Controlling High Voltage 7-Segment Displays

highvoltage7seg

The MAX7219 is one of those parts in your bin that has a “done and done” attitude. In case you’re unfamiliar, this chip can be used to control 7-Segment displays, 8×8 Matrix displays, or even a pile of random LEDs. You talk to it via a simple serial interface and it handles the tasks you don’t want to fuss with, such as multiplexing and modulation. Not all displays are alike, however, so [Raj] wrote in to show how he used the MAX7219 to control high voltage 7-segment displays.

The spec on the MAX7219 only allows an input voltage of 5V, which limits the driver output to around 4V and can cause problems when using large displays that series-connect LEDs internally. [Raj's] solution allows the MAX7219 to control displays with combined forward voltages of up to 24V, and as an added bonus, the circuit maintains compatibility with existing microcontroller libraries. We imagine this could be a nifty trick to keep on hand the next time you need to control large scoreboard displays.

The circuit works with the help of intermediate drivers to essentially level-shift the voltage to the display, which both provides the high voltage and protects the MAX7219’s inputs. One of the drawbacks of this circuit is losing the MAX7219’s constant current feature, requiring that each segment connection includes a current-limiting resistor. We appreciate this design’s attention to default states, because you wouldn’t want all of your LEDs turning ON during boot-up!

Comments

  1. Alex Henrique says:

    I think this is not the best solution. TPIC6B595 is far better.

  2. tekkieneet says:

    Might want to look into adding a transistor/MOSFET in series of the
    driver in Cascode configuration. This allows you to extend the operating
    voltage of the driver while keeping the constant current feature.

    The series transistor/MOSFET provide input-output isolation while the
    driver is the one providing the constant current regulation.

    I drive my VFD at about 26V from a 5V CPLD using series 30V P-MOSFET in
    Cascode and pull down resistors. I could have driven the MOSFET gate
    from the CPLD, but this produced a better PCB layout.

    http://en.wikipedia.org/wiki/Cascode

  3. r4k says:

    Why would you want to use a $10 – $15 part when a $2 microcontroller would do just as well? And to make matters worse, the UDN2981 source driver is practically unobtanium.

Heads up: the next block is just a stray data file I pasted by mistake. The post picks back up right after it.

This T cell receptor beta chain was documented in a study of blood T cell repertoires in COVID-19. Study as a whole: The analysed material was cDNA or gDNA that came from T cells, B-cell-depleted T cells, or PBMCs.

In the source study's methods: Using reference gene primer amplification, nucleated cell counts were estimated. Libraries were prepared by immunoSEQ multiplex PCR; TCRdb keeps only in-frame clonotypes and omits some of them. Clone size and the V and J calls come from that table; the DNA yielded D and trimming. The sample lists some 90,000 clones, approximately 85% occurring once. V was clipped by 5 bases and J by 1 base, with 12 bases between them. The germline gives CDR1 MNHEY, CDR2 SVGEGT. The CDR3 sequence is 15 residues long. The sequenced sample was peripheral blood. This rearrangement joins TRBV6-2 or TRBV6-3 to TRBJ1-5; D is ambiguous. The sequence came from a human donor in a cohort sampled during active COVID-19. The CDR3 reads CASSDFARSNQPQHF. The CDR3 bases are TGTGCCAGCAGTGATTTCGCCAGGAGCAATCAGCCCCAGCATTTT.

• James says:

      MAX7219 can be had for around 50c a piece in China, plus whatever shipping to you :)

      If they are actually authentic Maxim parts however is a whole different matter, but they work just the same so who cares for a personal project.

      • r4k says:

        Even putting aside the issues with pirated chinese parts, you’re still throwing away one of the main benefits of this chip, namely the constant current drive. You can obtain the same functionality at nearly the same price with a legitimate MCU.

  4. halfdead14 says:

    Where’s the “High Voltage” exactly?

  5. rj says:

    I thought about this… so, the reason the MAX7219 is interesting is that it is an entirely self-timed 8×8 matrix driver with PWM, adjustable constant current, and a built-in lookup table for all digits and a few letters (“HELP-“). This isn’t true of the TPIC6B595, or of most other Maxim parts, and so on. The problem, though, is that once you throw away the constant current driver of the MAX7219 and have to convert everything from 5V logic to higher voltage, it seems a lot cheaper to use a microcontroller and a few transistor arrays.

    “High” voltage in this case is 24V. Nothing as exciting as using it to drive a matrix of cold cathode tubes.

    • Kevin Darrah says:

      Thanks for stepping in rj. Yes, the MAX7219 is powerful, but you’re going to pay for it. I think the MAX6951 is a newer version, but still not cheap. Ha! Driving cold cathode tubes with this part would be exciting!

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